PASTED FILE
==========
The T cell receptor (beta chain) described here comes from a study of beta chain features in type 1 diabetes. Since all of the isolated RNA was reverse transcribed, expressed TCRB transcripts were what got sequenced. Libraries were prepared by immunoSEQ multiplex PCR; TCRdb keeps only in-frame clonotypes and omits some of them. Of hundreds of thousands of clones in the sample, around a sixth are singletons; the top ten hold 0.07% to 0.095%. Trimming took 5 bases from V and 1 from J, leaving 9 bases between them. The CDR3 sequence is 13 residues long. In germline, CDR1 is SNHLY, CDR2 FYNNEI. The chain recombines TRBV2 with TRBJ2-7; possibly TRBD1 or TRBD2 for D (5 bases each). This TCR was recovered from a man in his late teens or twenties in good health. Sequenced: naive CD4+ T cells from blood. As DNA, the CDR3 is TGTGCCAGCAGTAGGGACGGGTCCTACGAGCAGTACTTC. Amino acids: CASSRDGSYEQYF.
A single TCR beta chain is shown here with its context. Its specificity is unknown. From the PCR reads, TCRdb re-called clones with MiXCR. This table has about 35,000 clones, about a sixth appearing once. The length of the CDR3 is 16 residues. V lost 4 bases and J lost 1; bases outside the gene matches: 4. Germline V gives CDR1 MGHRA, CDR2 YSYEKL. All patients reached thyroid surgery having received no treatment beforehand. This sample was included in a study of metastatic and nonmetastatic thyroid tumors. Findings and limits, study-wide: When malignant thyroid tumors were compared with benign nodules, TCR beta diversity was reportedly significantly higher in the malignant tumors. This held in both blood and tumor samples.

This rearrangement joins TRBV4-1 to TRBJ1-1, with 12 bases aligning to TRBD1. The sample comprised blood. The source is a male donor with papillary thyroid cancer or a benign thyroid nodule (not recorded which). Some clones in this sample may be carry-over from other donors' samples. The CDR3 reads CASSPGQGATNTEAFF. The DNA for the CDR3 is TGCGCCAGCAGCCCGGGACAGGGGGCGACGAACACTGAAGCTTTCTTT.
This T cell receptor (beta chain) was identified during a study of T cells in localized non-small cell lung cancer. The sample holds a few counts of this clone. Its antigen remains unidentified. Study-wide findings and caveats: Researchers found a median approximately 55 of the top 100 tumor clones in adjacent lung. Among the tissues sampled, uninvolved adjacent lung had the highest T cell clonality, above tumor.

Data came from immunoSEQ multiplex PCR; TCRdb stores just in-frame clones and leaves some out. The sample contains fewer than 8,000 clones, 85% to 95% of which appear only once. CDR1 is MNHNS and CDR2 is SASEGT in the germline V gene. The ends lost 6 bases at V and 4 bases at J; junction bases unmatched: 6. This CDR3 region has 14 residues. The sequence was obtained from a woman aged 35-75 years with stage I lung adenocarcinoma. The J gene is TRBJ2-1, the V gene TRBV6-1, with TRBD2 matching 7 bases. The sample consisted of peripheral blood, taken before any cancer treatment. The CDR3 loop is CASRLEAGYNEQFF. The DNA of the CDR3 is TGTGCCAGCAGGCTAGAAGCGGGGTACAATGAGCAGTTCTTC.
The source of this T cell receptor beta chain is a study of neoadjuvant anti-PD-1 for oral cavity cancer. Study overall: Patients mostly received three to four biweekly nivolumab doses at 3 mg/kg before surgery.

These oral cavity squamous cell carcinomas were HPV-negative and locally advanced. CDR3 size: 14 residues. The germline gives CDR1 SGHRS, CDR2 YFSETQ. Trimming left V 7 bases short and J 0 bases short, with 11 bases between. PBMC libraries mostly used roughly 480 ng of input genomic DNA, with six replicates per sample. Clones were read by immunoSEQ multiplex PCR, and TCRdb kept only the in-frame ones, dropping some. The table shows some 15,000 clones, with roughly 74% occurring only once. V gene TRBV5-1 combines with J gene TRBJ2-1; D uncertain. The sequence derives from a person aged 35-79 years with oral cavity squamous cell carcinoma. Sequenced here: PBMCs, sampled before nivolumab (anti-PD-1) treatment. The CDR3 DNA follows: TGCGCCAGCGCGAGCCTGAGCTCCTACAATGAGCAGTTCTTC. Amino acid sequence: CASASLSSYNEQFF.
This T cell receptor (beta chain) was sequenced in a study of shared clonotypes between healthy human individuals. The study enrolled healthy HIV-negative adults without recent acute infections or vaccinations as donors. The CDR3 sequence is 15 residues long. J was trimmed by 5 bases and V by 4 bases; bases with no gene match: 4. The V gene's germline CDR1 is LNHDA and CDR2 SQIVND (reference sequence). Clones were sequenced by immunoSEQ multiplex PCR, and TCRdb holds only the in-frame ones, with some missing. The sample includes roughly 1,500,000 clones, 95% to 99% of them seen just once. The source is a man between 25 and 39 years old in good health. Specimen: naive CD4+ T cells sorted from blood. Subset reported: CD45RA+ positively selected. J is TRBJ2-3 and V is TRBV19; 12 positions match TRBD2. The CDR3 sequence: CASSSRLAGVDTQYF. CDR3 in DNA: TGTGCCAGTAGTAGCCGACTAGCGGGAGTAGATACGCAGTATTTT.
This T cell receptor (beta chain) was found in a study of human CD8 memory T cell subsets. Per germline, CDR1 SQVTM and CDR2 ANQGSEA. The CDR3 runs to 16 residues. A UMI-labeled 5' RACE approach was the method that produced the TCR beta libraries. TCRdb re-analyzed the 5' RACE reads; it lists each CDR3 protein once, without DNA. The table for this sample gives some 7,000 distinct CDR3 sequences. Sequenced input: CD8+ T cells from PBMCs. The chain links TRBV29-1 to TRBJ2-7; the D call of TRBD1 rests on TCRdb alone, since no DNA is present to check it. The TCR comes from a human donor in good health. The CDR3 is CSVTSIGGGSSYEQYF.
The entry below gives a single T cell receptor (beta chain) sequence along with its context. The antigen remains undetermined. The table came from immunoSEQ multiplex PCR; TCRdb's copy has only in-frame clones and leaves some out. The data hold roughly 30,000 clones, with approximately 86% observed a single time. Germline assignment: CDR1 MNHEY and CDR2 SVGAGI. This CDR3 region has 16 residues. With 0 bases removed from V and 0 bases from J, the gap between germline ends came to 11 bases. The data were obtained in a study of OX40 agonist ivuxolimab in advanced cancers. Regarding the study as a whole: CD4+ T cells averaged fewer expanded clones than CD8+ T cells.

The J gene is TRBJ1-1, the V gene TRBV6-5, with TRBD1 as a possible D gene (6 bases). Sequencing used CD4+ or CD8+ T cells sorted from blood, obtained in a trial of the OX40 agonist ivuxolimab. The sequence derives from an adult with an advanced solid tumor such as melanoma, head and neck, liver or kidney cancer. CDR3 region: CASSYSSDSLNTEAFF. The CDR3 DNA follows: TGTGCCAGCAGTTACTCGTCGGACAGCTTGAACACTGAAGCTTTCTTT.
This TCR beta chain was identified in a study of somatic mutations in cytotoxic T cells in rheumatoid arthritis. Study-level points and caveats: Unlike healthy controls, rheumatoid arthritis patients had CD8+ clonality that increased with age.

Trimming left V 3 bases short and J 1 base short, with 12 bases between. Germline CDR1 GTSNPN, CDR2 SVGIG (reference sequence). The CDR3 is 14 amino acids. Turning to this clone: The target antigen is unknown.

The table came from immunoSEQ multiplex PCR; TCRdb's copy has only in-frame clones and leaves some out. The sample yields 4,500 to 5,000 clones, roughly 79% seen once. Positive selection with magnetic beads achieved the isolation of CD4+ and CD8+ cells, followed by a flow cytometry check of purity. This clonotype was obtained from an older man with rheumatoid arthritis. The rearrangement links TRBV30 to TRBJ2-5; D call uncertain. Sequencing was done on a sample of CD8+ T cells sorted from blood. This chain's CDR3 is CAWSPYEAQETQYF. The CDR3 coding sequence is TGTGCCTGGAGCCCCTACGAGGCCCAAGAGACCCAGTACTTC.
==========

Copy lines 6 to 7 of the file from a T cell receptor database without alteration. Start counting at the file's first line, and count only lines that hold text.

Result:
The source of this T cell receptor beta chain is a study of neoadjuvant anti-PD-1 for oral cavity cancer. Study overall: Patients mostly received three to four biweekly nivolumab doses at 3 mg/kg before surgery.

These oral cavity squamous cell carcinomas were HPV-negative and locally advanced. CDR3 size: 14 residues. The germline gives CDR1 SGHRS, CDR2 YFSETQ. Trimming left V 7 bases short and J 0 bases short, with 11 bases between. PBMC libraries mostly used roughly 480 ng of input genomic DNA, with six replicates per sample. Clones were read by immunoSEQ multiplex PCR, and TCRdb kept only the in-frame ones, dropping some. The table shows some 15,000 clones, with roughly 74% occurring only once. V gene TRBV5-1 combines with J gene TRBJ2-1; D uncertain. The sequence derives from a person aged 35-79 years with oral cavity squamous cell carcinoma. Sequenced here: PBMCs, sampled before nivolumab (anti-PD-1) treatment. The CDR3 DNA follows: TGCGCCAGCGCGAGCCTGAGCTCCTACAATGAGCAGTTCTTC. Amino acid sequence: CASASLSSYNEQFF.